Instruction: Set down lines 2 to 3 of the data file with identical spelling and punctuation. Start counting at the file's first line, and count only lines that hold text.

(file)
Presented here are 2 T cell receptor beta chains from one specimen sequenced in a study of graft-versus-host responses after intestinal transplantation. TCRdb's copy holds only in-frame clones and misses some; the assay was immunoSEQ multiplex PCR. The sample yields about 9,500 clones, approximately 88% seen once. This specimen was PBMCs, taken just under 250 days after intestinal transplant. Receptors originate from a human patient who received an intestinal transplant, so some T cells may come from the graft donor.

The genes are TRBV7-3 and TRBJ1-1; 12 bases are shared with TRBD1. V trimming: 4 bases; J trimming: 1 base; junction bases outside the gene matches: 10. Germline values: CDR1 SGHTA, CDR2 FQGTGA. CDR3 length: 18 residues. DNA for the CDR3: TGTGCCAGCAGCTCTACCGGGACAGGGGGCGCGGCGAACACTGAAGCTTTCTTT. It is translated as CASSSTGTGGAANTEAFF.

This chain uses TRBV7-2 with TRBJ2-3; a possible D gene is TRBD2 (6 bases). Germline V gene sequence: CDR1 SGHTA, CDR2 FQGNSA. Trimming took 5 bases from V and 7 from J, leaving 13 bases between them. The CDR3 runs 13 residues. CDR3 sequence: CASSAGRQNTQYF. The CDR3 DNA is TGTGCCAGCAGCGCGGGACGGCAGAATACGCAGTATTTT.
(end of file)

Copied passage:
The genes are TRBV7-3 and TRBJ1-1; 12 bases are shared with TRBD1. V trimming: 4 bases; J trimming: 1 base; junction bases outside the gene matches: 10. Germline values: CDR1 SGHTA, CDR2 FQGTGA. CDR3 length: 18 residues. DNA for the CDR3: TGTGCCAGCAGCTCTACCGGGACAGGGGGCGCGGCGAACACTGAAGCTTTCTTT. It is translated as CASSSTGTGGAANTEAFF.

This chain uses TRBV7-2 with TRBJ2-3; a possible D gene is TRBD2 (6 bases). Germline V gene sequence: CDR1 SGHTA, CDR2 FQGNSA. Trimming took 5 bases from V and 7 from J, leaving 13 bases between them. The CDR3 runs 13 residues. CDR3 sequence: CASSAGRQNTQYF. The CDR3 DNA is TGTGCCAGCAGCGCGGGACGGCAGAATACGCAGTATTTT.